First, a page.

years.
One species that might benefit from cloning is the northern white
rhinoceros, which is native to Africa. In 1960 the global northern white
rhino population was more than 2,000 strong, but poaching has reduced
their numbers to as few as 11 today. By last count, three live in zoostwo
in San Diego and one in the Czech Republicfour live in the Ol Pejeta
Conservancy in Kenya and as few as four individuals may still live in the
wild based on unconfirmed reports, but they have not been spotted in
several years. Most of the captive animals are uninterested in mating or
infertile, although two rhinos mated in the summer of 2012.
Right now, though, cloning is unlikely to help the white rhino or any other
threatened species. To date, the story of cloning endangered animals is
one of a few high-profile successes and many, many failures. Since the
early 2000s, using the same technique that produced Dolly, researchers
have cloned several endangered and even extinct mammals, including
a mouflon sheep and a bovine known as a gaur in 2001; a kind of wild
cattle called a banteng in 2003; a wild goat known as the Pyrenean ibex in
2009; and wild coyotes in 2012. In each case many more clones died

before birth than survived; in most cases none of the clones survived into
adulthood.
Mismatched
All those attempted clones of endangered or extinct animals died in
different ways for different reasons, but they all shared one fundamental
problemthey were not exact replicas of their counterparts. In most
cases, researchers have combined DNA from the threatened species with
eggs from a related domestic species. Each surrogate mother is often
implanted with dozens of hybrid embryos in order to achieve at least a few
pregnancies, a strategy that requires extracting hundreds of eggs. Because
the reproductive physiology of most endangered animals is so poorly
understood, researchers are often unsure when the animals ovulate and
how best to acquire their eggs. In some cases legal protections prevent
scientists from harvesting eggs from threatened species. For all these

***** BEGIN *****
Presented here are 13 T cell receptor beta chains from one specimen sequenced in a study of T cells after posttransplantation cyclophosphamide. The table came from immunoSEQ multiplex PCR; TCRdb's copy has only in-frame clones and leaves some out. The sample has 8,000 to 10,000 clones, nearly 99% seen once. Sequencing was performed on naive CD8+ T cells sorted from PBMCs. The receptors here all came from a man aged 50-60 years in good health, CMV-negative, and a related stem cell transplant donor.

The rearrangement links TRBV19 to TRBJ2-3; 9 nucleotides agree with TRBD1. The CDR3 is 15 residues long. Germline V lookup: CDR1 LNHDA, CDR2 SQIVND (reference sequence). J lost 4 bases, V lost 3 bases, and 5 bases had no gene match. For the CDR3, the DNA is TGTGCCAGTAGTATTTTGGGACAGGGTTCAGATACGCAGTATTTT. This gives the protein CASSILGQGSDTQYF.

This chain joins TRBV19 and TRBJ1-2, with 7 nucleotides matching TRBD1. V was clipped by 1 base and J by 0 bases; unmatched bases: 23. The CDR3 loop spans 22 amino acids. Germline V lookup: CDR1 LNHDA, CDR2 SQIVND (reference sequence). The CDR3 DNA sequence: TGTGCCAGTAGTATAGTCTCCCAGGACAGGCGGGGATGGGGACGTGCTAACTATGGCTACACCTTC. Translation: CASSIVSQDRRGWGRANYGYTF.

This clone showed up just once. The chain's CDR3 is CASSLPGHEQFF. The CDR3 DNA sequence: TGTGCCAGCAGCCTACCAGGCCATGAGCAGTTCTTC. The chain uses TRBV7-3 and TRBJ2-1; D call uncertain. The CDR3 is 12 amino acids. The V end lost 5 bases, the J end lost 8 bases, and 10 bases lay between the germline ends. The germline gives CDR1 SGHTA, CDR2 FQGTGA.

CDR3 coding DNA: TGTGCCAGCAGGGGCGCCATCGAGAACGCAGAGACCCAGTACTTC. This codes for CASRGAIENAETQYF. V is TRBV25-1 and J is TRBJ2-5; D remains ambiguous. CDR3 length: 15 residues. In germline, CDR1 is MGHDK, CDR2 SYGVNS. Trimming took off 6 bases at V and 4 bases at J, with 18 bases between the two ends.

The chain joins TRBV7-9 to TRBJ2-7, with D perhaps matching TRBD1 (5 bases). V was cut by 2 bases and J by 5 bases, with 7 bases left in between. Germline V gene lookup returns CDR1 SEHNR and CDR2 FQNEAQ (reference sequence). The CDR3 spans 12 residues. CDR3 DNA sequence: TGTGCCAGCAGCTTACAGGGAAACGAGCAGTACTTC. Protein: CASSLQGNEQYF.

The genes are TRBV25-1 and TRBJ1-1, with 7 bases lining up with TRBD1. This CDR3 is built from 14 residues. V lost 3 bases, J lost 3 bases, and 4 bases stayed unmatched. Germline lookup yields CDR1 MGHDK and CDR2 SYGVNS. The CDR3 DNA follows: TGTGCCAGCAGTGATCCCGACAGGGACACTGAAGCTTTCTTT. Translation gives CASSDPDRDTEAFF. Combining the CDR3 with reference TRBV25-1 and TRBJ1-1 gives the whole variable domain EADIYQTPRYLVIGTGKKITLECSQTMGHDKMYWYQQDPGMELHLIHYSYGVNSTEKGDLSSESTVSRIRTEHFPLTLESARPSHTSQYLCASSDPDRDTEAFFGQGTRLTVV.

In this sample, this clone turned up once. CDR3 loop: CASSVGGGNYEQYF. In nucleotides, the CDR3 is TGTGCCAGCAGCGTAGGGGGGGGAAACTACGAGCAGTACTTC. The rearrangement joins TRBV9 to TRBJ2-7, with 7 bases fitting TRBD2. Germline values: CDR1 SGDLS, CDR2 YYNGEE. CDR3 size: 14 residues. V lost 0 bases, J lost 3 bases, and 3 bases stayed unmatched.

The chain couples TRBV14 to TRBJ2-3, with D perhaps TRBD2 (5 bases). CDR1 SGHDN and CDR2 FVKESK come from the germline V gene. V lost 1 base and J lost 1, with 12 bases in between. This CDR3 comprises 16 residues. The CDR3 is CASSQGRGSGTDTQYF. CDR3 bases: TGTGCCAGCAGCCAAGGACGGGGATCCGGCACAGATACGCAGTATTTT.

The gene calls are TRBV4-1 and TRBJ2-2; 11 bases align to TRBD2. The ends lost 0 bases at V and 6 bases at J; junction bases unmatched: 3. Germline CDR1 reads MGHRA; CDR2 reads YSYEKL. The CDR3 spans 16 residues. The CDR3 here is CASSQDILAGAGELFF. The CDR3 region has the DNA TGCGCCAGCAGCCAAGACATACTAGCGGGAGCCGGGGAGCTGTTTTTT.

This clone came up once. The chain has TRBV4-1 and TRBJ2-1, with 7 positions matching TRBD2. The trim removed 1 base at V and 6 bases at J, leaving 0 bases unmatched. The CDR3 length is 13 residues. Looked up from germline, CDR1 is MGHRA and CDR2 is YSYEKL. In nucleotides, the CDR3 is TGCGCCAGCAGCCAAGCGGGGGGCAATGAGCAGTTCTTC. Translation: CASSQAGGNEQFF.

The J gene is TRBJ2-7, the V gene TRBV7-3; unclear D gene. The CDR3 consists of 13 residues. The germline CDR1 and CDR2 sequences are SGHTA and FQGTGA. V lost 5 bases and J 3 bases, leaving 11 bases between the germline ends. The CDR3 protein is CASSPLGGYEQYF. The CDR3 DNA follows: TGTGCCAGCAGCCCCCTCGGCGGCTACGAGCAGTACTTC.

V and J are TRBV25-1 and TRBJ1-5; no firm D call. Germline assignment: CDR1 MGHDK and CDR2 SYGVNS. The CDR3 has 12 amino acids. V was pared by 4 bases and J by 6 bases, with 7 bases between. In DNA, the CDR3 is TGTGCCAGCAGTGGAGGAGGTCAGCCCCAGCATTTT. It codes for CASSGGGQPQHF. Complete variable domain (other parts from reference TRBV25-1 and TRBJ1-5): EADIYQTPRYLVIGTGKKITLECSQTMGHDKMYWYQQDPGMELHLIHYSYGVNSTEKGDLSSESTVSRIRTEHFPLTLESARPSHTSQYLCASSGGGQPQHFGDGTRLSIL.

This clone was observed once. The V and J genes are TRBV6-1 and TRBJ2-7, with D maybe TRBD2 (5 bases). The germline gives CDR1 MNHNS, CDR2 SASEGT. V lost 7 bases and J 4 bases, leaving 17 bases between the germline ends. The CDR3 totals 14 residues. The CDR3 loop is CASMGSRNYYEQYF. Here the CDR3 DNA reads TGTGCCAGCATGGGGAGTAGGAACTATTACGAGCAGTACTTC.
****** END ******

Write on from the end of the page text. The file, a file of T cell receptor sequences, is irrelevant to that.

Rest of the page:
reasons, they turn to more familiar domestic species instead.
Injecting the DNA of one species into the egg of another specieseven a
closely related onecreates an unusual hybrid embryo that often fails to
develop properly in the womb of a surrogate mother. Hybrid embryos
have the nuclear DNA of the cloned species and the mitochondrial
(mtDNA) DNA of the donor egg. This mismatch becomes problematic as
the embryo develops. Nuclear DNA and mtDNA work together; they both
contain genetic recipes for proteins with which cells extract energy from
food. In a hybrid embryo these proteins do not always fit together
properly, which leaves cells starved for energy. Complicating matters
further, the surrogate mother often rejects the hybrid embryo because she
recognizes some of the embryo's tissues, particularly the placenta, as
foreign.
Another problemand the most intractable so faris that a hybrid
embryo created via nuclear transfer is not a genetic blank slate like most
embryos. All vertebrates begin life as hollow balls of embryonic stem cells,
which can become almost any type of adult cell. Each of those stem cells
contains a copy of the exact same genome packaged into chromosomes
tight bundles of DNA and histone proteins. As the embryo develops, the

stem cells begin to take on their adult forms: some become skin cells,